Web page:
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We are delivering the results agenda through our 27 bilateral programmes and we are working to tackle the emergency unfolding in the horn of Africa. We are acting quickly and decisively, as I have said, to prevent this crisis from becoming a catastrophe. We are also continuing to co-ordinate Britain’s contribution to post-conflict stabilisation in Libya for the time when the fighting is over. Since our last Question Time, Britain has chaired and led the drive to fund the next stage of the Global Alliance for Vaccines and Immunisation for the poor world.
My hon. Friend is right that the conference was an extraordinary success—exceeding the pledge target of $3.7 billion by some $600 million. As a result, the world will be able to vaccinate a quarter of a billion children over the next five years. Britain will vaccinate a child every two seconds and save a child’s life every two minutes as a result of this initiative.
I am sure that all Members will join me in congratulating South Sudan on achieving independence at the weekend. The Government of South Sudan are now planning to review all their international oil contracts. Does the Minister agree that although our aid is important for desperately poor people in South Sudan, it is vital that global oil companies pay their fair share of their profits in tax in that country? Will he ensure that DFID uses its expertise to help South Sudan to get fair tax returns from the oil companies?
The hon. Gentleman is right that that country has just been born and has $1.7 billion of revenues, and it is essential that the money is used transparently. Britain is a very strong leader on the extractive industries transparency initiative and my right hon. Friend the Chancellor of the Exchequer has made it clear that he expects the European Union to look at how it can develop its own version of the Dodd-Frank legislation that has been laid in the United States.
My hon. Friend will have had a chance to read the detailed plan that has been set out. Britain is committed, over the next five years, to ensuring that the prevalence of malaria in the most affected countries is reduced by 50%. We believe that tackling malaria, which kills so many children needlessly every day, should be towards the top of our list of initiatives.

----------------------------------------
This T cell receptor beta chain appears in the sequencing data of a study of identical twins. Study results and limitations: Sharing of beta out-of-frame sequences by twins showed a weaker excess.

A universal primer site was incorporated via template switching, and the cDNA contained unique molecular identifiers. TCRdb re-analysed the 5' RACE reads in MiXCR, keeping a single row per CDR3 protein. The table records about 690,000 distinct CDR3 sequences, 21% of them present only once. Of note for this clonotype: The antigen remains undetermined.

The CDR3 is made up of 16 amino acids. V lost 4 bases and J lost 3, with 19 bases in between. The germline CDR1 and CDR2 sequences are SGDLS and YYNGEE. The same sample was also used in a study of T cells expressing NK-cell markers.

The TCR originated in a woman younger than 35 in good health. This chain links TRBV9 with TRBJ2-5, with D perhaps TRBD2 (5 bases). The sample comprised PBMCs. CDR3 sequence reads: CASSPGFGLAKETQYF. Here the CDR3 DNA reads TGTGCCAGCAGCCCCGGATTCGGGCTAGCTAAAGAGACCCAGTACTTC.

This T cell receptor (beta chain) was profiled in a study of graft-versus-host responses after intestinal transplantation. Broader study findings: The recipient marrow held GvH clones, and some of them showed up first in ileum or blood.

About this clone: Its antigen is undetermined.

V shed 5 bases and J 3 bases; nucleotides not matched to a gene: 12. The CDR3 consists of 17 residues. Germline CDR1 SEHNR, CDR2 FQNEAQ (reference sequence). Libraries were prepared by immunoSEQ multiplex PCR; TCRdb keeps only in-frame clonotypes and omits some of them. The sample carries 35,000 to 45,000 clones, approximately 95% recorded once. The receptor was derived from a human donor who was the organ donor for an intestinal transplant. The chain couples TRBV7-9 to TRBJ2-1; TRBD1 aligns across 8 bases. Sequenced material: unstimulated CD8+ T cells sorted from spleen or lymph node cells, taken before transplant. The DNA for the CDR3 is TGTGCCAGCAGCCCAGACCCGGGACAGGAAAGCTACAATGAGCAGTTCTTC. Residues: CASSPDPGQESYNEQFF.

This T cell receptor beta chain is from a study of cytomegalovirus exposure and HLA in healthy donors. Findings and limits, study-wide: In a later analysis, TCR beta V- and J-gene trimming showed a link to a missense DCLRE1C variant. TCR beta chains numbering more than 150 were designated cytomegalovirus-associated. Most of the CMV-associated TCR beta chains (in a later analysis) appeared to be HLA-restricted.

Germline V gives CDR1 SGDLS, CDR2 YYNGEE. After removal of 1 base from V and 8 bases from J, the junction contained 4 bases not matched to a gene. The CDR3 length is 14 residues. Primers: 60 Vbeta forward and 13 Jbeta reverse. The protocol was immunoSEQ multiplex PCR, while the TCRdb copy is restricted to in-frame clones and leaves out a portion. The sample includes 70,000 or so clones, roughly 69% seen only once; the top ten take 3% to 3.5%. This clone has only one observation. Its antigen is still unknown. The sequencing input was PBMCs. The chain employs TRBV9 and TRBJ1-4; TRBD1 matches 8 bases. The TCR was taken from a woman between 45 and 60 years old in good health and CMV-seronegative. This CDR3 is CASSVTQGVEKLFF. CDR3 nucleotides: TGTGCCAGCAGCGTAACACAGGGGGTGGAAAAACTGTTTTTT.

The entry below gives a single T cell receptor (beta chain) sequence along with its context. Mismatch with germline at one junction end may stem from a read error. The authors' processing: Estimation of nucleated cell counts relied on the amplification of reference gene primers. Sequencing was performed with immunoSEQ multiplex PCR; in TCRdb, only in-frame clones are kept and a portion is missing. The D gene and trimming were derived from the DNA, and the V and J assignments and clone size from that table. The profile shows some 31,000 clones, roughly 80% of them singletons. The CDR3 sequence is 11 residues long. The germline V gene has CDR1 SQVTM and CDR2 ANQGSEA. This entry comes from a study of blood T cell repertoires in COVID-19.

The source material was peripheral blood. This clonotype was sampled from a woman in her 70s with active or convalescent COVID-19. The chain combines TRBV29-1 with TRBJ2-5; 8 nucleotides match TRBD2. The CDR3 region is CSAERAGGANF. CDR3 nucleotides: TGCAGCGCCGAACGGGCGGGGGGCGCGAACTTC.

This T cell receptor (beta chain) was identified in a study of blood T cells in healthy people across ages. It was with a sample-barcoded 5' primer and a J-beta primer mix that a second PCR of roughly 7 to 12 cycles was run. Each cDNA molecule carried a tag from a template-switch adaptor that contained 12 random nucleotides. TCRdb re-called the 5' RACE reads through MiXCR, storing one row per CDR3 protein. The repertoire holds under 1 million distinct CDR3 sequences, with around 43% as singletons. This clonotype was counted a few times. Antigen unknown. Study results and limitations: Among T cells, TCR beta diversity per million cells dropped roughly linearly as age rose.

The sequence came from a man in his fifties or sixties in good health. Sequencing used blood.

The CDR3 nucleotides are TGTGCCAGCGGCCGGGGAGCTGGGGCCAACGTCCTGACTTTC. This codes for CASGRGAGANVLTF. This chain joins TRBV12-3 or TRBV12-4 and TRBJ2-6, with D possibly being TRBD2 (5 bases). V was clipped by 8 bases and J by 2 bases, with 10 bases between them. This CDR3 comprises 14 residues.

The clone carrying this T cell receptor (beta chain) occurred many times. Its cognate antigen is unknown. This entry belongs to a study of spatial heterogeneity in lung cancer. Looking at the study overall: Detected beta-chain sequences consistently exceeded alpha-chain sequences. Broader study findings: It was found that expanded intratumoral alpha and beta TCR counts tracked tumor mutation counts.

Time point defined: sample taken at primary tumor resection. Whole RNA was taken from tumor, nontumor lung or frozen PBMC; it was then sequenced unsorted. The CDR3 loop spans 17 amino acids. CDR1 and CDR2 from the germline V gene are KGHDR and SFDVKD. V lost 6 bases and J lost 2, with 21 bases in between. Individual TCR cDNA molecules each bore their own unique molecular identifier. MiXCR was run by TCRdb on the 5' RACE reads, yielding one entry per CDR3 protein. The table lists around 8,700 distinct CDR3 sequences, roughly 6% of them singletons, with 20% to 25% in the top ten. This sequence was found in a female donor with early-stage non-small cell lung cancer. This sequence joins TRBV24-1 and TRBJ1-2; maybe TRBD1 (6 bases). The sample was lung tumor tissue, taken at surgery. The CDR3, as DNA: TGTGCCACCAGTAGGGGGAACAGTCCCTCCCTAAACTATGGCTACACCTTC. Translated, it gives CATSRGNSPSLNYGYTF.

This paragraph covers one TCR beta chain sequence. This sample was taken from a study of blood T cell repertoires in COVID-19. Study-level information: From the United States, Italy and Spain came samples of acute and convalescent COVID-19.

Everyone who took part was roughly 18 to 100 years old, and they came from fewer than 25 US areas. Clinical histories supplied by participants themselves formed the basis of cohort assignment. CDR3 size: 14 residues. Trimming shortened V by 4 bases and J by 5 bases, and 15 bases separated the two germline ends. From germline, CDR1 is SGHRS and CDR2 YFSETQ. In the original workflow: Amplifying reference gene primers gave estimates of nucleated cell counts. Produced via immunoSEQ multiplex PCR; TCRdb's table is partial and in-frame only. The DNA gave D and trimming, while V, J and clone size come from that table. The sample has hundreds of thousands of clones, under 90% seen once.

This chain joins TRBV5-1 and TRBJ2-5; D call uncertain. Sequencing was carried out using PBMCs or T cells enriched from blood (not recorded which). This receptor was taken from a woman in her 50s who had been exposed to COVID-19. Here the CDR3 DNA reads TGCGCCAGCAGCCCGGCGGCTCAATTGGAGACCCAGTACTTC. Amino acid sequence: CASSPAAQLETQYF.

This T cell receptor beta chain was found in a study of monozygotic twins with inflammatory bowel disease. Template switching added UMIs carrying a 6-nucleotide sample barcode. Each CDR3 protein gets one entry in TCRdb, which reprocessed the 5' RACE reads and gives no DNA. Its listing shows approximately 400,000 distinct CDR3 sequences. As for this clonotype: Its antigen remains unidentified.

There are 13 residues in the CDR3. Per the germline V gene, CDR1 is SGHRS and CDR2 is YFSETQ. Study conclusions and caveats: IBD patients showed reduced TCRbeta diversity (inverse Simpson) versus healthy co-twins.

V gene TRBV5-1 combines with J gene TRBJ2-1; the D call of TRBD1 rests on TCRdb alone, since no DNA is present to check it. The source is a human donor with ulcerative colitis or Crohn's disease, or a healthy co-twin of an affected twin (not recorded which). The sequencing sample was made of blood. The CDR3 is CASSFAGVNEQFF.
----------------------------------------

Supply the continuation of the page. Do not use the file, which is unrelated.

I was privileged to be part of a delegation that visited the Democratic Republic of the Congo and monitored the last election there and I was really moved when I talked to women there about their experiences of rape and sexual violence. I would be very grateful if the Secretary of State would tell me what support he is managing to offer to Margot Wallstrom, the UN Secretary-General’s special envoy on sexual violence in conflict.
The hon. Lady is absolutely right. The tackling of sexual violence and violence against women is now embedded in all our bilateral programmes. In the DRC, the International Rescue Committee is doing outstanding work on this specific agenda, as I hope she will have seen during her visit. She has our commitment that the coalition Government have always said that putting girls and women at the forefront of our international development efforts is essential.
My hon. Friend is right. The $800 million is part of the US military budget. All of Britain’s aid that is spent in Pakistan, which is particularly focused on trying to get 4 million children, especially girls, into school, is not spent through the Government. We are very anxious to ensure that there is always accountability to the British public and that aid is transparently used. Those policies will continue.
The hon. Lady is right that the floods had a devastating effect in Pakistan as I have seen for myself on my frequent visits there. Britain was at the forefront of the countries coming to support Pakistan when the floods struck and we have been very strongly engaged, not least in helping people to continue their livelihoods and in getting children back into school in the aftermath of, and recovery from, those floods.
In Afghanistan the depreciation of the afghani has sent the price of basic staples soaring by 7% in just one week. Has my right hon. Friend had conversations with the Afghanistan Government about how to improve food security, with the winter approaching?
My hon. Friend is right that across the world, not just in Afghanistan, the price of food, particularly staples, has rocketed in recent months and years. Britain is specifically engaged in Afghanistan in trying to help secure the wheat harvest and ensuring that farmers have wheat seeds to plant. We focus on this area keenly for precisely the reasons that she has set out.